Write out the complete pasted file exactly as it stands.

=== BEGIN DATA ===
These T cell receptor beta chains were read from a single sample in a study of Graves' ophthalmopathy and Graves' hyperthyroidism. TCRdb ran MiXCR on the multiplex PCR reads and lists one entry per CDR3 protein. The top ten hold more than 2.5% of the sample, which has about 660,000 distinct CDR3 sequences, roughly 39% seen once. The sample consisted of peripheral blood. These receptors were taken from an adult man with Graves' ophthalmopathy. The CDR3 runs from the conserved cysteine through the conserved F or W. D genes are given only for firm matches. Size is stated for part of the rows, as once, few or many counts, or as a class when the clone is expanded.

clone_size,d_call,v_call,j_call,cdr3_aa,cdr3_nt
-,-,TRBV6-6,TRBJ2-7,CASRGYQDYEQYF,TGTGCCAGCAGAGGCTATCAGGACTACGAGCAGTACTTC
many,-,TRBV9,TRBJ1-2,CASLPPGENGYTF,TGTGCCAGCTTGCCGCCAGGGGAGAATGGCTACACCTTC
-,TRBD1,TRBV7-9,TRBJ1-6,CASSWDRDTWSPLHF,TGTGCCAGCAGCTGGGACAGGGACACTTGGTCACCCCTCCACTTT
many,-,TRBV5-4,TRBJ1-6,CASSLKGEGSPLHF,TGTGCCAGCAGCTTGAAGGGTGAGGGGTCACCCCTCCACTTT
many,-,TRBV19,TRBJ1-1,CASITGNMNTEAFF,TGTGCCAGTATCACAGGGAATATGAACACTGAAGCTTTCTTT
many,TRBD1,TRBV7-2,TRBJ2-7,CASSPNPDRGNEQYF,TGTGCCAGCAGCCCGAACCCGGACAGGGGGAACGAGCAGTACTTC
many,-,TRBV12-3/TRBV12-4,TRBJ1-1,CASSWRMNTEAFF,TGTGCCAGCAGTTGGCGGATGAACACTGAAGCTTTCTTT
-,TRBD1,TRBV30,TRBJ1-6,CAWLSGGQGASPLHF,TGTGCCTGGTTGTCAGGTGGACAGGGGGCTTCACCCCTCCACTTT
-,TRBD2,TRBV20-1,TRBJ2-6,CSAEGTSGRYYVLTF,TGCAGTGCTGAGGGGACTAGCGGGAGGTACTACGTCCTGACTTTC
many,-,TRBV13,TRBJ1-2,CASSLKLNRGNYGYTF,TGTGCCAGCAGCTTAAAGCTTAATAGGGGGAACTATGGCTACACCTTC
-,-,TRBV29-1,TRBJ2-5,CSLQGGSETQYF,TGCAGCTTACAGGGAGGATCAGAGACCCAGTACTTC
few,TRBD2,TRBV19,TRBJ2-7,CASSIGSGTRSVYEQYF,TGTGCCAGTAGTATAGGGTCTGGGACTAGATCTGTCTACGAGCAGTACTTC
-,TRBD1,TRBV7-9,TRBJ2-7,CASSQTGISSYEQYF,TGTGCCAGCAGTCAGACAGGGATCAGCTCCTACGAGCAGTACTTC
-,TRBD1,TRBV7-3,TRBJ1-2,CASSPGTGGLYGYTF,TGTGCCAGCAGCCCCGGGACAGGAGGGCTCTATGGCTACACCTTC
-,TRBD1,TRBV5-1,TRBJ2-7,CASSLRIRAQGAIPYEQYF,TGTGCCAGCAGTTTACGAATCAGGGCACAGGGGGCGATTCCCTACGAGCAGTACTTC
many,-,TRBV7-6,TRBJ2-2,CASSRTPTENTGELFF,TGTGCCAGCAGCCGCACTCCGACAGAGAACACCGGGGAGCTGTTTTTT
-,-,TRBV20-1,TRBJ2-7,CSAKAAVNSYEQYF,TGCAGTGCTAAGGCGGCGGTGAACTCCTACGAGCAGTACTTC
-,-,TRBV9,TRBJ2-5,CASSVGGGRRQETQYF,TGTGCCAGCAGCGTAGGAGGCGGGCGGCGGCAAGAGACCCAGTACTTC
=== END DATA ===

These T cell receptor beta chains were read from a single sample in a study of Graves' ophthalmopathy and Graves' hyperthyroidism. TCRdb ran MiXCR on the multiplex PCR reads and lists one entry per CDR3 protein. The top ten hold more than 2.5% of the sample, which has about 660,000 distinct CDR3 sequences, roughly 39% seen once. The sample consisted of peripheral blood. These receptors were taken from an adult man with Graves' ophthalmopathy. The CDR3 runs from the conserved cysteine through the conserved F or W. D genes are given only for firm matches. Size is stated for part of the rows, as once, few or many counts, or as a class when the clone is expanded.

clone_size,d_call,v_call,j_call,cdr3_aa,cdr3_nt
-,-,TRBV6-6,TRBJ2-7,CASRGYQDYEQYF,TGTGCCAGCAGAGGCTATCAGGACTACGAGCAGTACTTC
many,-,TRBV9,TRBJ1-2,CASLPPGENGYTF,TGTGCCAGCTTGCCGCCAGGGGAGAATGGCTACACCTTC
-,TRBD1,TRBV7-9,TRBJ1-6,CASSWDRDTWSPLHF,TGTGCCAGCAGCTGGGACAGGGACACTTGGTCACCCCTCCACTTT
many,-,TRBV5-4,TRBJ1-6,CASSLKGEGSPLHF,TGTGCCAGCAGCTTGAAGGGTGAGGGGTCACCCCTCCACTTT
many,-,TRBV19,TRBJ1-1,CASITGNMNTEAFF,TGTGCCAGTATCACAGGGAATATGAACACTGAAGCTTTCTTT
many,TRBD1,TRBV7-2,TRBJ2-7,CASSPNPDRGNEQYF,TGTGCCAGCAGCCCGAACCCGGACAGGGGGAACGAGCAGTACTTC
many,-,TRBV12-3/TRBV12-4,TRBJ1-1,CASSWRMNTEAFF,TGTGCCAGCAGTTGGCGGATGAACACTGAAGCTTTCTTT
-,TRBD1,TRBV30,TRBJ1-6,CAWLSGGQGASPLHF,TGTGCCTGGTTGTCAGGTGGACAGGGGGCTTCACCCCTCCACTTT
-,TRBD2,TRBV20-1,TRBJ2-6,CSAEGTSGRYYVLTF,TGCAGTGCTGAGGGGACTAGCGGGAGGTACTACGTCCTGACTTTC
many,-,TRBV13,TRBJ1-2,CASSLKLNRGNYGYTF,TGTGCCAGCAGCTTAAAGCTTAATAGGGGGAACTATGGCTACACCTTC
-,-,TRBV29-1,TRBJ2-5,CSLQGGSETQYF,TGCAGCTTACAGGGAGGATCAGAGACCCAGTACTTC
few,TRBD2,TRBV19,TRBJ2-7,CASSIGSGTRSVYEQYF,TGTGCCAGTAGTATAGGGTCTGGGACTAGATCTGTCTACGAGCAGTACTTC
-,TRBD1,TRBV7-9,TRBJ2-7,CASSQTGISSYEQYF,TGTGCCAGCAGTCAGACAGGGATCAGCTCCTACGAGCAGTACTTC
-,TRBD1,TRBV7-3,TRBJ1-2,CASSPGTGGLYGYTF,TGTGCCAGCAGCCCCGGGACAGGAGGGCTCTATGGCTACACCTTC
-,TRBD1,TRBV5-1,TRBJ2-7,CASSLRIRAQGAIPYEQYF,TGTGCCAGCAGTTTACGAATCAGGGCACAGGGGGCGATTCCCTACGAGCAGTACTTC
many,-,TRBV7-6,TRBJ2-2,CASSRTPTENTGELFF,TGTGCCAGCAGCCGCACTCCGACAGAGAACACCGGGGAGCTGTTTTTT
-,-,TRBV20-1,TRBJ2-7,CSAKAAVNSYEQYF,TGCAGTGCTAAGGCGGCGGTGAACTCCTACGAGCAGTACTTC
-,-,TRBV9,TRBJ2-5,CASSVGGGRRQETQYF,TGTGCCAGCAGCGTAGGAGGCGGGCGGCGGCAAGAGACCCAGTACTTC